Kids' Health News

Health gap between adult survivors of childhood cancer and siblings widens with age

Adult survivors of childhood cancer face significant health problems as they age and are five times more likely than their siblings to develop new cancers, heart and other serious health conditions beyond the age of 35, according to the latest findings from the world's largest study of childhood cancer survivors. St.

UK abortion charity urges that ministers act to reduce avoidable birth defects

The British Pregnancy Advisory Service (BPAS) is urging the UK's health ministers to implement recommendations to fortify flour with the vitamin folic acid to reduce cases of neural tube defects (NTDs) like spina bifida and anencephaly in pregnancy. There are an estimated 1,000 cases of these conditions diagnosed every year in the UK, not including miscarriages.

Children's preferences for sweeter and saltier tastes are linked to each other

Scientists from the Monell Chemical Senses Center have found that children who most prefer high levels of sweet tastes also most prefer high levels of salt taste and that, in general, children prefer sweeter and saltier tastes than do adults. These preferences relate not only to food intake but also to measures of growth and can have important implications for efforts to change children's diets.

Hope for safer, greener alternative to BPA

A waste product from making paper could yield a safer, greener alternative to the potentially harmful chemical BPA, now banned from baby bottles but still used in many plastics. Scientists made the BPA alternative from lignin, the compound that gives wood its strength, and they say it could be ready for the market within five years.

Specific bacterial infection linked to poor pregnancy outcomes

New research published in JAMA has found that pregnant women are more susceptible to infection with the bacterium Haemophilus influenzae, which may put them at increased risk of fetal loss, preterm birth and stillbirth.H. influenzae is a bacterium that can cause a number of serious illnesses, such as pneumonia, meningitis and septic arthritis.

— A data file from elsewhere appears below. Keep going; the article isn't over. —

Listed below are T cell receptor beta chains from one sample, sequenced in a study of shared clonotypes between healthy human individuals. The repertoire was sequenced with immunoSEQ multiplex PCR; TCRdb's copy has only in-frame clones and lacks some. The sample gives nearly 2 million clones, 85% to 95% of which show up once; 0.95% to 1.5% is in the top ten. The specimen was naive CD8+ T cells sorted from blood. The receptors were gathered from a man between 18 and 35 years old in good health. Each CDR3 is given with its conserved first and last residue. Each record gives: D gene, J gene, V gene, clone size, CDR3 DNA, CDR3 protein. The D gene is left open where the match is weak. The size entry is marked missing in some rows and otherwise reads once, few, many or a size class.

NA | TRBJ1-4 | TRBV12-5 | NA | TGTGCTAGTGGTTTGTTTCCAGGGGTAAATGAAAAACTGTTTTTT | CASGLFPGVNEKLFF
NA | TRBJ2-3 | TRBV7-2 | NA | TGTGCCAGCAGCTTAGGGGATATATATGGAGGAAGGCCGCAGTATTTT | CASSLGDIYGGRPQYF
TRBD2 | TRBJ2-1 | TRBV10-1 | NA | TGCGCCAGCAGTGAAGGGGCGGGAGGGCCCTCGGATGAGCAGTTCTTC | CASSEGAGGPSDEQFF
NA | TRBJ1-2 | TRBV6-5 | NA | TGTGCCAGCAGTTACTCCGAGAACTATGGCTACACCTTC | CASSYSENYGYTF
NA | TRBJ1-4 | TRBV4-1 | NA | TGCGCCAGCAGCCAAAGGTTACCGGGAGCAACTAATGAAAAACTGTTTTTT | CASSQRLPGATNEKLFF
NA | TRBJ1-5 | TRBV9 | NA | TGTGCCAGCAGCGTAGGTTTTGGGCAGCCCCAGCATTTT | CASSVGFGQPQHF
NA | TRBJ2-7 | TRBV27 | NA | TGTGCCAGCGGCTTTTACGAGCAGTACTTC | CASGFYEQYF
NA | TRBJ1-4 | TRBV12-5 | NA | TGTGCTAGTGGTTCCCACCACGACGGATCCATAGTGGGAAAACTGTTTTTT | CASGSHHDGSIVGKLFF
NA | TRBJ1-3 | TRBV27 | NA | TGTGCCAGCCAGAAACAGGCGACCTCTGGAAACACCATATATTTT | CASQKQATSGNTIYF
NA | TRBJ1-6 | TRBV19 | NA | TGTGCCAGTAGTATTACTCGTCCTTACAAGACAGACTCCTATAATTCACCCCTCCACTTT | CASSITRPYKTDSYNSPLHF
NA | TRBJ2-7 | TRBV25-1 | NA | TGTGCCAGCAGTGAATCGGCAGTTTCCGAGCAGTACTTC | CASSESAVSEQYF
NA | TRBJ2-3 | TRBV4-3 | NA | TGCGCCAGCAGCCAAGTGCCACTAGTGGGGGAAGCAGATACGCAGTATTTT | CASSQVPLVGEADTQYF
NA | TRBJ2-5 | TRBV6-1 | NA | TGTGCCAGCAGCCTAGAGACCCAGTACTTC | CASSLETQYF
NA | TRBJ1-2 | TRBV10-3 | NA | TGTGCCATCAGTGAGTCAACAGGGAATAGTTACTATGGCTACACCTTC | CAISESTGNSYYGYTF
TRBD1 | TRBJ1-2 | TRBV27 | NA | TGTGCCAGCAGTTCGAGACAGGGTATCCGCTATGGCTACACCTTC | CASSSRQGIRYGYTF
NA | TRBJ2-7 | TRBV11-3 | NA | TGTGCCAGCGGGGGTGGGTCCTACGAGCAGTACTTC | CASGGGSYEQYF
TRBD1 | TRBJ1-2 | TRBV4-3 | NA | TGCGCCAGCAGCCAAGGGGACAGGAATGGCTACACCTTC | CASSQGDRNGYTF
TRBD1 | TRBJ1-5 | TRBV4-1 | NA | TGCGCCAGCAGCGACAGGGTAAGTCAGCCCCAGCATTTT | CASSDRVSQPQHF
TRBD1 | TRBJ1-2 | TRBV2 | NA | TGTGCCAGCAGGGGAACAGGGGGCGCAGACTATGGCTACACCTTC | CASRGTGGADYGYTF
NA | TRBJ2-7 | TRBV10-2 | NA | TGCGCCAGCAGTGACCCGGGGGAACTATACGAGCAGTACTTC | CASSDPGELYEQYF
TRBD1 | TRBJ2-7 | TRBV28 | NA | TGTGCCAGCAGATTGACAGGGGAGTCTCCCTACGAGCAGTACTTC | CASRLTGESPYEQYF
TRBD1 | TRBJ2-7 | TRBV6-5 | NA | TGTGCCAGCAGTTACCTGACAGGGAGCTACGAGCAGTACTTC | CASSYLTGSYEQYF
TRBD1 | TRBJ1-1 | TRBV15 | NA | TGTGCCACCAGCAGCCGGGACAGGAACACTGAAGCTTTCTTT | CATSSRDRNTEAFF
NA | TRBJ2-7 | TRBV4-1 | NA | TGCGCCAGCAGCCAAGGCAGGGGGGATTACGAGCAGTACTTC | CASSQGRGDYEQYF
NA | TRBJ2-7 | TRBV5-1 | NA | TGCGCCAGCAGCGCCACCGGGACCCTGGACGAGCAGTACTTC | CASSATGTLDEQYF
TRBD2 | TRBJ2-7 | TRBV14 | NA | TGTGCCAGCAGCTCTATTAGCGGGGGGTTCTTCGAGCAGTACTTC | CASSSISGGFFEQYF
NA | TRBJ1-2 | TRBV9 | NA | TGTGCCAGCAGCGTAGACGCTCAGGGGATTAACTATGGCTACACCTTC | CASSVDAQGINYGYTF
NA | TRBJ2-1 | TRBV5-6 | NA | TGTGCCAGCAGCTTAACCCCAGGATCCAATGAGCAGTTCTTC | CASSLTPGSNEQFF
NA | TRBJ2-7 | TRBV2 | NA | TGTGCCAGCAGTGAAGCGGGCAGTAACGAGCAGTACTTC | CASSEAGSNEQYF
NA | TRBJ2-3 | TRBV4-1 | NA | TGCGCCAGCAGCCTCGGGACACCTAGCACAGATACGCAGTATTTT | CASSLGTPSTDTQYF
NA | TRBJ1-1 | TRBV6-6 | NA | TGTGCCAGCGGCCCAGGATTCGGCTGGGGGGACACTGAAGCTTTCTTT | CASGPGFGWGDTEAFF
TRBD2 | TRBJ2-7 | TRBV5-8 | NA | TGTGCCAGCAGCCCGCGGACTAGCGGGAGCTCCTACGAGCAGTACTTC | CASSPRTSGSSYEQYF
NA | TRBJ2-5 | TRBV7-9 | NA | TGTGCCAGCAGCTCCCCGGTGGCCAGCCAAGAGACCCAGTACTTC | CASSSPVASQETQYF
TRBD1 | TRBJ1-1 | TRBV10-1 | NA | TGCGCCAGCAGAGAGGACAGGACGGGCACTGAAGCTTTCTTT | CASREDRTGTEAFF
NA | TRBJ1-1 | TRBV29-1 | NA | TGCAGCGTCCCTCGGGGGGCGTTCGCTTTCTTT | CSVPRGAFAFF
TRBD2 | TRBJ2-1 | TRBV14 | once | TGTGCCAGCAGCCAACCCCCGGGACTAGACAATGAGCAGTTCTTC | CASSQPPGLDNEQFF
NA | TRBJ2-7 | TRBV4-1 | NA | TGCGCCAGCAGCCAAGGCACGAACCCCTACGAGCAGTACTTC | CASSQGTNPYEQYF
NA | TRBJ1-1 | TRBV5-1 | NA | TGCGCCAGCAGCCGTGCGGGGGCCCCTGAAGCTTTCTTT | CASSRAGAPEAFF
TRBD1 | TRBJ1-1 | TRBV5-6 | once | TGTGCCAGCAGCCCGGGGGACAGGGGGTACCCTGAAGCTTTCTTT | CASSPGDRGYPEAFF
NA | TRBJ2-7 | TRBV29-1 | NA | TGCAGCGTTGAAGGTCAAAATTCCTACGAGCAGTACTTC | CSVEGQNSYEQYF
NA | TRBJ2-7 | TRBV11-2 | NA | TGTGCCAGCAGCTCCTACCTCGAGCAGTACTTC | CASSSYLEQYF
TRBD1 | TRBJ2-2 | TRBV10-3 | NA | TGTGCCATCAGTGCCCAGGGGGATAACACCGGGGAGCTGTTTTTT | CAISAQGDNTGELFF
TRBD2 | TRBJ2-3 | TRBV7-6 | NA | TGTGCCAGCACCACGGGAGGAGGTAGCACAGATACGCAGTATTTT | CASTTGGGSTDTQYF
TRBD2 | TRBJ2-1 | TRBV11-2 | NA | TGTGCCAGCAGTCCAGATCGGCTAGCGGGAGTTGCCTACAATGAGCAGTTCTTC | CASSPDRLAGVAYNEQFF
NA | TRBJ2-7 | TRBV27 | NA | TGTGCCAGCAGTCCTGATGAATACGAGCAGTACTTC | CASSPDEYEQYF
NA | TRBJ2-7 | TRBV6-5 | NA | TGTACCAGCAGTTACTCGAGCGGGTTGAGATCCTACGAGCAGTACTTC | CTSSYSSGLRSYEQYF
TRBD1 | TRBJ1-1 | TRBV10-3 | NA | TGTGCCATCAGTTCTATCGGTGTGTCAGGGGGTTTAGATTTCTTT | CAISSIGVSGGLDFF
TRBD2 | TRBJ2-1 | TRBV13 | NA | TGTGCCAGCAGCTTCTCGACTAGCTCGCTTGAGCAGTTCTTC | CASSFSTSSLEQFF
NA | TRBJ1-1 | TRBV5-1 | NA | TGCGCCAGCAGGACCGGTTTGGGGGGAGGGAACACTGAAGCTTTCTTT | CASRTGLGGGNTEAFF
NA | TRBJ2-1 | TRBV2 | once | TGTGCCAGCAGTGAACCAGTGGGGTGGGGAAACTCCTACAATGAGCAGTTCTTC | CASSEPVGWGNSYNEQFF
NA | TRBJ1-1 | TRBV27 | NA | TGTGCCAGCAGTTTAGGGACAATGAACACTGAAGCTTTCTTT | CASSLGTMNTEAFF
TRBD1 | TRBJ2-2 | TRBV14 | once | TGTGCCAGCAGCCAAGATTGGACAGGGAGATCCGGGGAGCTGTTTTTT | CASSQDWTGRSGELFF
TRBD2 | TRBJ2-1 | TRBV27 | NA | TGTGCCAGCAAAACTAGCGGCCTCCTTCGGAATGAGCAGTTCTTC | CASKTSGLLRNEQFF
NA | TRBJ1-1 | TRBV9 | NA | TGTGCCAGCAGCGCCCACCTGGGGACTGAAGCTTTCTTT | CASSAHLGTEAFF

Researchers develop a new system to aid cardiovascular risk diagnosis

Researchers from the Universitat Politècnica de València, the Hospital General de Valencia and the Ophthalmology Unit of the Foundation for the Health and Biomedical Research of the Comunitat Valenciana (FISABIO-Oftalmología Médica) have developed a new software to aid cardiovascular risk diagnosis based on fundus image processing.

Wrist fractures, complications related to healing more common in obese children

Children considered obese are more likely to suffer a distal radius fracture, a bone break near the wrist, and more likely to experience complications related to the healing of the fracture, according to research presented at the 2014 Annual Meeting of the American Academy of Orthopaedic Surgeons (AAOS).

Safe drinking water could reduce school sick days in developing countries

Research published today shows that schools providing clean water report fewer children off sick. It is the first study to investigate whether providing drinking water in schools can reduce absenteeism.Researchers looked at absentee rates in eight schools in Cambodia - half of which received treated drinking water, and half of which did not.

Potential for 'uncapped' newborn organ donations with UK guideline review

In the UK, organ donation from newborns is practically unheard of. New research from the Great Ormond Street Hospital in London suggests that this is primarily due to current death verification and certification standards. But the study authors say such guidelines need to be revised as there is "significant uncapped potential" for newborn organ donation in the UK.

TV, computer, video game use 'linked to poorer child well-being'

For most children, watching television, using computers and playing video games is a part of day-to-day life. But new research suggests that for young children, such activities are linked to poorer well-being.This is according to a study recently published in the journal JAMA Pediatrics.

ADHD treatment linked to increased obesity risk

Past research has suggested that children with ADHD are at higher risk of obesity than those without the disorder. Now, new research from the Johns Hopkins Bloomberg School of Public Health in Baltimore, MD, suggests that this increased risk may be a result of ADHD treatment, rather that the disorder itself.

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